No one does commercials like Nike. From the Emmy-nominated Colin Kaepernick video to the women-empowering Serena Williams commercial, the billion-dollar corporation has proved time and time again that it not only is king of advertising in the sports world but that it will also fall on the right side of history.
Some of the best commercials Nike has ever produced are the nostalgic ones that take you back to your childhood. Remember when Bo Jackson suiting up for every sport known to man? Or the Michael Vick Experience (which by the way needs to be a real thing)? Or the Mark McGwire baseball one that taught us all that chicks dig the long ball?
One that captivated football fans across the country was the Briscoe High School “Football is Everything” Nike Football spot that debuted in 2006 featuring a star-studded plethora of NFL players, coaches and sportscasters.
Nike Gridiron – Football is Everything – Game Day
It’s game day for the Briscoe High School football team. The commercial starts out with Jimmy Johnson — who coached the Miami Hurricanes to a national championship and the Dallas Cowboys to two Super Bowl wins — as a teacher trying to get the attention of a room full of jocks. Norman Greenbaum’s “Spirit in the Sky” is playing.
Johnson walks through the desks and slaps the shoe of Atlanta Falcons quarterback Michael Vick, who is donning a sweet Nike headband. He paces over to Chicago Bears legend Brian Urlacher, fiddling around with a piece of paper he’s folded up, and asks, “can anyone tell me what happened to Napoleon when he tried to invade Russia?”
The school bell rings and we’re taken to a hallway full of lockers, where Vick is still looking cool as hell strutting through students half his size. San Diego Chargers running back LaDainian Tomlinson and Pittsburgh Steelers safety Troy Polamalu dap each other up. A cheerleader (Jillian Barberie) approaching the football players calls out to Ryon Williams, the fictional character Nike wants us to feel like. We later find out his parents are Deion Sanders and sportscaster Jill Arrington.
Inside the locker room before the game, Briscoe coaches Don Shula, Urban Meyer and Marlin Briscoe — the first black starting NFL quarterback and namesake of the fictional high school — are giving a pre-game pep talk to their football team.
Then: Game time.
Nike does a great job recreating everything you remember about your high school football games. The band, crowd and players all give you that Friday Night Lights feel.
Urlacher crushes a dude. Polamalu tackles the soul out of someone. Matt Leinart — the 2004 Heisman Trophy winner — is Vick’s backup on the team and steadily watches on the sideline. Briscoe High fan Steve Young tells Ryon to keep his eye on the ball.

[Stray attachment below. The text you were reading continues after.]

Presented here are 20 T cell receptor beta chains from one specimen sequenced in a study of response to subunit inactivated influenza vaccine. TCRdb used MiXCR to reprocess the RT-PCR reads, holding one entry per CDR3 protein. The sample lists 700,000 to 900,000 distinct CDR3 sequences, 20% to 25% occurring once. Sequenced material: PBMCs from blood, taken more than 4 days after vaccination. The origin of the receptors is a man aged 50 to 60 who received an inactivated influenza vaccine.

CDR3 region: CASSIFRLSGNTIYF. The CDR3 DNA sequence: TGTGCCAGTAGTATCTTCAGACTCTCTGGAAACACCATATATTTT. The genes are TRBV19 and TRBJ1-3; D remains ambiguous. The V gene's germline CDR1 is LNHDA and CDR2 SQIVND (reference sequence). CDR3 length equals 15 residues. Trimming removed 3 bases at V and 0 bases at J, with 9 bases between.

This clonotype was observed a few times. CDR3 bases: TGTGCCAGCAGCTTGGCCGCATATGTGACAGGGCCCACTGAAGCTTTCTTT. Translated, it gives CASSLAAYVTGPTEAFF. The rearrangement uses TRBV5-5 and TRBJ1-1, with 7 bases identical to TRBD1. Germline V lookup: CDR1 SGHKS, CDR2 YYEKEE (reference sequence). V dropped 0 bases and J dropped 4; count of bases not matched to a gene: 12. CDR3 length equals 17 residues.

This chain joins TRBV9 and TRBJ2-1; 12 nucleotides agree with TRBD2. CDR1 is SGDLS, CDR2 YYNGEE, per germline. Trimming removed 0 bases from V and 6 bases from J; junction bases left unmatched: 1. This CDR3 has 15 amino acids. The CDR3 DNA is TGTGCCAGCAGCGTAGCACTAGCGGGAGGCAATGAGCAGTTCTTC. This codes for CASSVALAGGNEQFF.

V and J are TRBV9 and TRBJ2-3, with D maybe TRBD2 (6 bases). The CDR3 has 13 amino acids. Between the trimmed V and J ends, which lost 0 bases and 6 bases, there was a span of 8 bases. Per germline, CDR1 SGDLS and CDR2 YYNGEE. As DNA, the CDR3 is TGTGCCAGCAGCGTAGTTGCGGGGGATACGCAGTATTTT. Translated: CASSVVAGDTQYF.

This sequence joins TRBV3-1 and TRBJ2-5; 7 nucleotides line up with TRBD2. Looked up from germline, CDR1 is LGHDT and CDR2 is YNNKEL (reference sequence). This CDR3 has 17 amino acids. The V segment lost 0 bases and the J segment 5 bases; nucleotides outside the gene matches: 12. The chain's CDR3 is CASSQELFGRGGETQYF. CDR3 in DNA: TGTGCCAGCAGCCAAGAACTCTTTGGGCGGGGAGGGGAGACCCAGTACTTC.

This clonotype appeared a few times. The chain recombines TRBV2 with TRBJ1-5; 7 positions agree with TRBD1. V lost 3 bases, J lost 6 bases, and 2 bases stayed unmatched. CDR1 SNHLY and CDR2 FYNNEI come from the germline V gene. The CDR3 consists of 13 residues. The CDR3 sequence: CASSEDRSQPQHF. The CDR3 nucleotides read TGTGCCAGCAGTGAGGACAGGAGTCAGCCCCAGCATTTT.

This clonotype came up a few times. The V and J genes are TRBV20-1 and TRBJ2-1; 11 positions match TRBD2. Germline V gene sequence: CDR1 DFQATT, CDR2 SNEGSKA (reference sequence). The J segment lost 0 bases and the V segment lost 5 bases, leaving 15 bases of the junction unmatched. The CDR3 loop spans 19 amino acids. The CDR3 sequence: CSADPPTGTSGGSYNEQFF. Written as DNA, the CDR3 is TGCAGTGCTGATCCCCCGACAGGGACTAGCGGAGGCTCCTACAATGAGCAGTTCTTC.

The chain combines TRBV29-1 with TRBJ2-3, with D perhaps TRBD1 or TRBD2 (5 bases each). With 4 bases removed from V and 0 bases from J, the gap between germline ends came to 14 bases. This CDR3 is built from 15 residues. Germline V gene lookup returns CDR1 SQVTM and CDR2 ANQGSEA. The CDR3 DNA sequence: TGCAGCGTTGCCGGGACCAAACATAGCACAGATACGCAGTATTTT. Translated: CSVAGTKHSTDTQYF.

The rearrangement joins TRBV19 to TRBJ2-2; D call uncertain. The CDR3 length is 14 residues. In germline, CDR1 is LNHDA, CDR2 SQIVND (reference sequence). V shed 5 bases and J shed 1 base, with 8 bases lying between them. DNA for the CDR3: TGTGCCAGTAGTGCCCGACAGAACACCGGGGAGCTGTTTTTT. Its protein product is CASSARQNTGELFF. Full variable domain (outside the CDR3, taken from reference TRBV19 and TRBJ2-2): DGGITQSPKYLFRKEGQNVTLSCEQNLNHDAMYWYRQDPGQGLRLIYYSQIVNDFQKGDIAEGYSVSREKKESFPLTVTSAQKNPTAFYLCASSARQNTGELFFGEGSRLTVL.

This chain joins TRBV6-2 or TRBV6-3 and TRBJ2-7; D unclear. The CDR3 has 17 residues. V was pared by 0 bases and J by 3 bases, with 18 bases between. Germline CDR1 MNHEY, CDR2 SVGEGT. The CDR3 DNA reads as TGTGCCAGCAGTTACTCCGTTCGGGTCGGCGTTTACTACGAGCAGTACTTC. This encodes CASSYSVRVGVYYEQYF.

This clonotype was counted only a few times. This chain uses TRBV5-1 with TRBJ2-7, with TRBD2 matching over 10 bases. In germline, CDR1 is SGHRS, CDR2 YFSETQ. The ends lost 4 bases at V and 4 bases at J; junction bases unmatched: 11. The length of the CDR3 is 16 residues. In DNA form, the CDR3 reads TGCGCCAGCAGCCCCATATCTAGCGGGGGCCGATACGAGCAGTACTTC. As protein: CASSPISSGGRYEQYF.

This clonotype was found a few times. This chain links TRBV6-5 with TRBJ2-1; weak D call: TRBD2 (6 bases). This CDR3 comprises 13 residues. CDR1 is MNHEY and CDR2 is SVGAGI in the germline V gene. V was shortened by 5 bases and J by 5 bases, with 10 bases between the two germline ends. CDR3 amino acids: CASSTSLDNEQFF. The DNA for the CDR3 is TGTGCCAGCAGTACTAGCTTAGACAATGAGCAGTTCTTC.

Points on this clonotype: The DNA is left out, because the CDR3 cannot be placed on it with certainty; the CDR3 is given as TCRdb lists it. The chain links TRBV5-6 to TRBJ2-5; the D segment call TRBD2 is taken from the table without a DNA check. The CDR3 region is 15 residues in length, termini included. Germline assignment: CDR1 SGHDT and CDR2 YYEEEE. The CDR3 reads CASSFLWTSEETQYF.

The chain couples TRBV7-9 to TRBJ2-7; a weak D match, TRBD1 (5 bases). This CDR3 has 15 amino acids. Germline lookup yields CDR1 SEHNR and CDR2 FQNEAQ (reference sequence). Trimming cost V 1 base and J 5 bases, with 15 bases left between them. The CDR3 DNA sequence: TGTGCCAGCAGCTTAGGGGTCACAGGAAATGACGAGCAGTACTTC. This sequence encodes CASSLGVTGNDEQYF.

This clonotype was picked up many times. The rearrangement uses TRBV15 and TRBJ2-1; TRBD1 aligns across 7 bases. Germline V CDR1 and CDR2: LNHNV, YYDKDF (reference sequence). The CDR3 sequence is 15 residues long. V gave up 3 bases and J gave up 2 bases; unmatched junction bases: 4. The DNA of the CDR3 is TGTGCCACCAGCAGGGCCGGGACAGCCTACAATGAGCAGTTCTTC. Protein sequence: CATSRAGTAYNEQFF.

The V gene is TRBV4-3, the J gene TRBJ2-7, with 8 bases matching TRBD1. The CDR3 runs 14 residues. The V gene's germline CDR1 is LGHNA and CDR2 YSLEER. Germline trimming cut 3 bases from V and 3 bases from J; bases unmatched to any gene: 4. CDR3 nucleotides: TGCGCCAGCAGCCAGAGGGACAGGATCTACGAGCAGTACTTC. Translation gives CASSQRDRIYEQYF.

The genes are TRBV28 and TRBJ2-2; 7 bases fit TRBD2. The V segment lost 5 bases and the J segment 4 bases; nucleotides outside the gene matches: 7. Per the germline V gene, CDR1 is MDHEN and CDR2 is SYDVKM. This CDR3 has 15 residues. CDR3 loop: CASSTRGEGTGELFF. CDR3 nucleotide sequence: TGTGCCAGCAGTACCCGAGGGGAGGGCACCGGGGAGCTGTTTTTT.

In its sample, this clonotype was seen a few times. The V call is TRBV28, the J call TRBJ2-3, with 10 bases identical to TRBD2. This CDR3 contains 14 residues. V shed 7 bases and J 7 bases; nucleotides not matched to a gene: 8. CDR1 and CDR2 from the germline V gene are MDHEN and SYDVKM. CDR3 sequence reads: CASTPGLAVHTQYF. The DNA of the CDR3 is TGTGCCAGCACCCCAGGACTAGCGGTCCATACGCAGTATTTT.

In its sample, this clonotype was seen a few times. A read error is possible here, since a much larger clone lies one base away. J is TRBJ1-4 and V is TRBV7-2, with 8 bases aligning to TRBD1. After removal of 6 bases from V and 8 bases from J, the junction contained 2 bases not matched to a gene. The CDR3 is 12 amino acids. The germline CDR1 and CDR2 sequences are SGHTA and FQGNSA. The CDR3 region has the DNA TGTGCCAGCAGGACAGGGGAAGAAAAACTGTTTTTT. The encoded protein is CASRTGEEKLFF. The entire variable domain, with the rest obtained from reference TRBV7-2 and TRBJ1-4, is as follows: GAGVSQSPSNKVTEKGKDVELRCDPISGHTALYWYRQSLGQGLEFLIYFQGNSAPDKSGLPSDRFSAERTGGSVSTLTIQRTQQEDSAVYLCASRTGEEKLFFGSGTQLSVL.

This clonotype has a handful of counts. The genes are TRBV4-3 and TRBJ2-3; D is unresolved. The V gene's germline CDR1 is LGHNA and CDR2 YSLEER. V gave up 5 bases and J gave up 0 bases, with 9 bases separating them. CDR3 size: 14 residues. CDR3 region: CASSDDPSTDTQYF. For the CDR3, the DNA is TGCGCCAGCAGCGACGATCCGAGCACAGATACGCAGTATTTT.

On the final play, Vick tosses the ball to Tomlinson, who heaves up a deep pass to Ryon for the game-winning touchdown. Then there’s a dramatic slow-motion moment in which everyone waits for gravity to pull the ball down into Ryon’s hands. That’s when we see that Lee Corso is hilariously the school’s mascot.
Everyone goes bonkers, and the “Football is Everything” caption appears. And just like that, the viewers wants a pair of Vick’s sneakers.
Nike’s ad was undoubtedly cool for football fans. I’m not sure about advocating for the whole school-doesn’t-matter-only-football-does part, but it’s a pretty realistic representation of some of the classes high school football players take.
And football is everything? Eh, I’d argue getting a diploma or a degree and being a good human being is more important. Clearly, Nike has pivoted more toward that based on recent commercials and the athletes they’ve signed.
Nike Gridiron – Football is Everything – Two-a-Days
The Briscoe High School “Game Day” commercial was actually a series as part of the 2006 Nike Gridiron advertising campaign. There are three commercials, including a “Two-a-Days” one and a “Heritage” one. Nike also pushed the Briscoe stars in advertisements for major publications like Sports Illustrated, ESPN the Magazine and The Sporting News.
Nike ran a lot of great commercials similar to this one. The “Fate” commercial showing Polamalu and Tomlinson’s dedication to football from children all the way to the NFL will pull your heartstrings. This black-and-white “I Promise” spot captured the essence of high school football pretty well, too, and it did so without using any people.
Say what you want about your favorite fictional high school football team. I’ll take Vick, Urlacher, Tomlinson, Polamalu and everyone else at Briscoe High School over Tim Riggins and the Permian High School Panthers or any other team.